I have a screenshot of my phone's screen. It shows an app's user interface and a photo in the middle. Something like this:
If I set the compression to be lossy - the photo looks good but the UI looks bad.
If I set the compression to be lossless - the UI looks good but the filesize is huge.
Is there a way to selectively compress different parts of an image? I know WebP and AVIF are pretty magical but, as I understand it, the whole image is compressed with the same algorithm and the same settings.
There are two ways to do this. The impossible way and the cheating way.
In theory it should be possible to tell an image format to compress some chunks of an image with a different compression algorithm.
And yet... none of the documentation I've found shows that's possible.
GiMP's native XCF and Photoshop's PSD files work; they store different layers each of which can have a different filetype. I understand that TIFF and .djvu also have that capability.
But those sorts of files don't display in web browsers.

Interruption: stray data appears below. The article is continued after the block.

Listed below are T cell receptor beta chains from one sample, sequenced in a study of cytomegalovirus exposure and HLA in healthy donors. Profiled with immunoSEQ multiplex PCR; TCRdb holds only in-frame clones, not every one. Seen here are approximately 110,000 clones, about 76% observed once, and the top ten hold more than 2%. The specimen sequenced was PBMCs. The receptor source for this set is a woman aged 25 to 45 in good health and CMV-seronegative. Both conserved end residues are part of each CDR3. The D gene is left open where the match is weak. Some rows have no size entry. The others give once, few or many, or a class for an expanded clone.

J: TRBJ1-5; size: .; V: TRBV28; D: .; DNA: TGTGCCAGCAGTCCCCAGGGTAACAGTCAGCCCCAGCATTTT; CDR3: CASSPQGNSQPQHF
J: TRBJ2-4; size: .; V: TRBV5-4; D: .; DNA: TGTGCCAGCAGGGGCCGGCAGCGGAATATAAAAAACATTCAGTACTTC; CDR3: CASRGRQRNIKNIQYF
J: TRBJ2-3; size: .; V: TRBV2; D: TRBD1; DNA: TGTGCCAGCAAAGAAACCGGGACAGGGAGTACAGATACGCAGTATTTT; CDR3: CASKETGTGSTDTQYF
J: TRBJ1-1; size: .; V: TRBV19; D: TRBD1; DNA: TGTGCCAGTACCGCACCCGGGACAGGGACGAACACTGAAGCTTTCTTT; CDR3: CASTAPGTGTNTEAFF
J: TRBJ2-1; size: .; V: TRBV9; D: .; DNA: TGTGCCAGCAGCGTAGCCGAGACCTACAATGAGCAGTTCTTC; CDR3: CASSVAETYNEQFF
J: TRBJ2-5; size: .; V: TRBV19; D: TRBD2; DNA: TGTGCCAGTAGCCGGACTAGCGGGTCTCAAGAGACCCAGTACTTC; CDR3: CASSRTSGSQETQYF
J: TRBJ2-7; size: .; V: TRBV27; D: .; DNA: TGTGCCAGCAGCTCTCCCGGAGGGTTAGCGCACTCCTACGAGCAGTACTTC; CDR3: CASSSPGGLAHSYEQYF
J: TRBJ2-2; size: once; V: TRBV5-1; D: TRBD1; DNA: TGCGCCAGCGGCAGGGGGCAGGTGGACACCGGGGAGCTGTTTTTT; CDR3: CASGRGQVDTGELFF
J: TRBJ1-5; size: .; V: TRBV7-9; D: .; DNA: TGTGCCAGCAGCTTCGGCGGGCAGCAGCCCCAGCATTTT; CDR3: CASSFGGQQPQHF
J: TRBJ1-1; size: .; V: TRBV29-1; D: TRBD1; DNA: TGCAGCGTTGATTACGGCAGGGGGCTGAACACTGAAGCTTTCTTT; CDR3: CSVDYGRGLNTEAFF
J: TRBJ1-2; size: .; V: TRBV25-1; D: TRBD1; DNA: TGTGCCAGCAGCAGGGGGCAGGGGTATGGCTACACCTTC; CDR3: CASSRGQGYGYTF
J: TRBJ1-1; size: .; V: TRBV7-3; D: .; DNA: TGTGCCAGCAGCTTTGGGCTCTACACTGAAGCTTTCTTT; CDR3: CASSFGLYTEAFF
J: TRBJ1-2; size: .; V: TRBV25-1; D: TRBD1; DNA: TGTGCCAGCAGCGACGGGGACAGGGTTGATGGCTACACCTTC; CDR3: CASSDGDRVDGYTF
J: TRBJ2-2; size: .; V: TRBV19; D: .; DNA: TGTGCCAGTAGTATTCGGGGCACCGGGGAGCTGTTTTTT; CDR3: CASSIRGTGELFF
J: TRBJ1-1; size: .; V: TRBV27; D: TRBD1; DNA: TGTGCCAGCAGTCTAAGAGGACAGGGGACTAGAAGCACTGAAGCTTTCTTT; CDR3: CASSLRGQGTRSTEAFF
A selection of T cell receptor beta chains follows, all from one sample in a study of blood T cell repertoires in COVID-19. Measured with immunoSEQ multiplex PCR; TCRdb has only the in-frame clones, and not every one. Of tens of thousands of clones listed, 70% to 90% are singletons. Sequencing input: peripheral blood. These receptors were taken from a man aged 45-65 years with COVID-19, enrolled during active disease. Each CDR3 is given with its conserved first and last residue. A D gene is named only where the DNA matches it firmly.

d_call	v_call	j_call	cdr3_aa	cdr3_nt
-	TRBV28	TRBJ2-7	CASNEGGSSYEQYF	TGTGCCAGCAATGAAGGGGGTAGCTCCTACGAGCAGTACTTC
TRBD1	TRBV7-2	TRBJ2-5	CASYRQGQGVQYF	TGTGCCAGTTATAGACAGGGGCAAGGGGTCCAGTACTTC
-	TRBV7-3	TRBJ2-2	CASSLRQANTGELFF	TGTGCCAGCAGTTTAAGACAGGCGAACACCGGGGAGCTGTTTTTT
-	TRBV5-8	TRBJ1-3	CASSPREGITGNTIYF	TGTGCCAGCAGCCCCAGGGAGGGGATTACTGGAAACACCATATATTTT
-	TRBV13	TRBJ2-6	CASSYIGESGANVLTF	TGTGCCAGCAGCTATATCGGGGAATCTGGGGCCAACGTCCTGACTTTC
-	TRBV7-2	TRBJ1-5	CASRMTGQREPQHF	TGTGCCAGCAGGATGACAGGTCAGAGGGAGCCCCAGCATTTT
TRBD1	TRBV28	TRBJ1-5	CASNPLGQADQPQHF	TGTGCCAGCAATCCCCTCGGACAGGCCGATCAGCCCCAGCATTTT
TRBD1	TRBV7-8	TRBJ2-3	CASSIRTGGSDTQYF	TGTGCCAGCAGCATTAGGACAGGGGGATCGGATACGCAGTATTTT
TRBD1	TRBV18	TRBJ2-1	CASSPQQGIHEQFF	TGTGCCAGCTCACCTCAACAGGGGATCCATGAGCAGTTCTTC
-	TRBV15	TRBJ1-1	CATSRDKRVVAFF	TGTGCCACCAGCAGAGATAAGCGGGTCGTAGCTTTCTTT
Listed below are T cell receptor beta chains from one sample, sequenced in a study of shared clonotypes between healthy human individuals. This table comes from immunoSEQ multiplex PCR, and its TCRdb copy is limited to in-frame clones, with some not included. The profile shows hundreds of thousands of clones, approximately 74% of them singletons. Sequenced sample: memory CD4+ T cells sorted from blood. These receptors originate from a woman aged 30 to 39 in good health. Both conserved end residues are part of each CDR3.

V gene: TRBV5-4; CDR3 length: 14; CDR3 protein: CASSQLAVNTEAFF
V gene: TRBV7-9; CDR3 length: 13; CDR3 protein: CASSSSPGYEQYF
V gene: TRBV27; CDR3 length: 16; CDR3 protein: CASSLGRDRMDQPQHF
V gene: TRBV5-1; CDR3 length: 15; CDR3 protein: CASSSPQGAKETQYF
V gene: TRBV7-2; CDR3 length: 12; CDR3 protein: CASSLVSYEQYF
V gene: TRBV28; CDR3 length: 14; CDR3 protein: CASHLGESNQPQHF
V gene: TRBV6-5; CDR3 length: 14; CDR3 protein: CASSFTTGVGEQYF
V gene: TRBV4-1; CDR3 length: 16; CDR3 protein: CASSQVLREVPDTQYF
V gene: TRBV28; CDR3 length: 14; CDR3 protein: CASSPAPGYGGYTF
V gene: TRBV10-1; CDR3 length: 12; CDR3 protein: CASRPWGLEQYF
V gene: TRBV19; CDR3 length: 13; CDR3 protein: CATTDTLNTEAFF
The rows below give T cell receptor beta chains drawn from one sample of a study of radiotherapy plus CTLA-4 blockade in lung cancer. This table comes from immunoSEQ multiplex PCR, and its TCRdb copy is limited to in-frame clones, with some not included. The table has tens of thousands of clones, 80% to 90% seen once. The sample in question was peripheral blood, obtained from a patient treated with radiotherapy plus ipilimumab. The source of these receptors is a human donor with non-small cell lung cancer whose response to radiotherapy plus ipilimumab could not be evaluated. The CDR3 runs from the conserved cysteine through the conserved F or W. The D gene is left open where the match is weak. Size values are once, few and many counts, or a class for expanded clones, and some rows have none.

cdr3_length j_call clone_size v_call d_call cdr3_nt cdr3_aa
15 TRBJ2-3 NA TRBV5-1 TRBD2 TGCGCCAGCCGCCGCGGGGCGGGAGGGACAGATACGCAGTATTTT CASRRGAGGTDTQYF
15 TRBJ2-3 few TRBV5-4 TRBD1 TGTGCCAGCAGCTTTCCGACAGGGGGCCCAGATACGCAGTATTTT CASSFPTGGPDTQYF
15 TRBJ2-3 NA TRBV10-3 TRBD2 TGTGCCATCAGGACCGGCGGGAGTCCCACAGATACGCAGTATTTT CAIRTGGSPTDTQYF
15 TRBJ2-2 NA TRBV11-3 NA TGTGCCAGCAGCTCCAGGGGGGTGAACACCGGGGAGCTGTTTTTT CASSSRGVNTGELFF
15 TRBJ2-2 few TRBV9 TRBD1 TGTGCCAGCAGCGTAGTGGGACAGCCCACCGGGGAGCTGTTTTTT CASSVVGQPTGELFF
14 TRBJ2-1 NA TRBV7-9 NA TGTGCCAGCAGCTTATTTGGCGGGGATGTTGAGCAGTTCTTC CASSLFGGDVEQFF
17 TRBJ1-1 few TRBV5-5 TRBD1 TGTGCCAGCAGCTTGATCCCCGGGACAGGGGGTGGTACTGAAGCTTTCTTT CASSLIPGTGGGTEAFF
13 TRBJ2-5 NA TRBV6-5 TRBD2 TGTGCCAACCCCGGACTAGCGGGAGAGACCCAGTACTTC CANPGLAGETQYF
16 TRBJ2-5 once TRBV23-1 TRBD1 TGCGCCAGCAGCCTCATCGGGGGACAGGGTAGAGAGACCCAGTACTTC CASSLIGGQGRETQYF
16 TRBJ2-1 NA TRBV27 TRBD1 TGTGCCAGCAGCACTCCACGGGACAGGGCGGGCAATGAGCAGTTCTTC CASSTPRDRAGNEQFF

It's possible to use an SVG to embed multiple images of different formats. SVG is used as, effectively, a layout engine.
The syntax is relatively straightforward:
<svg xmlns="http://www.w3.org/2000/svg" xmlns:xlink="http://www.w3.org/1999/xlink" viewBox="0 0 1080 512"> <image width="1080" height="512" x="0" y="0" xlink:href="data:image/jpeg;base64,..........." /> <image width="1080" height="512" x="0" y="0" xlink:href="data:image/png;base64,..........." /> </svg>
That draws the JPG then draws the PNG on top of it. If the PNG has a transparent section, the JPG will show through. The JPG can be set to as low a quality as you like and the PNG remains lossless.
Here's what it looks like - click for full size:
Embedded images are Base 64 encoded, which does lose some of the compression advantages. But, overall, it's smaller than a full PNG and better quality than a full JPG.
Look, if it's stupid but it works it's not stupid.
But surely there must be a way of doing this natively?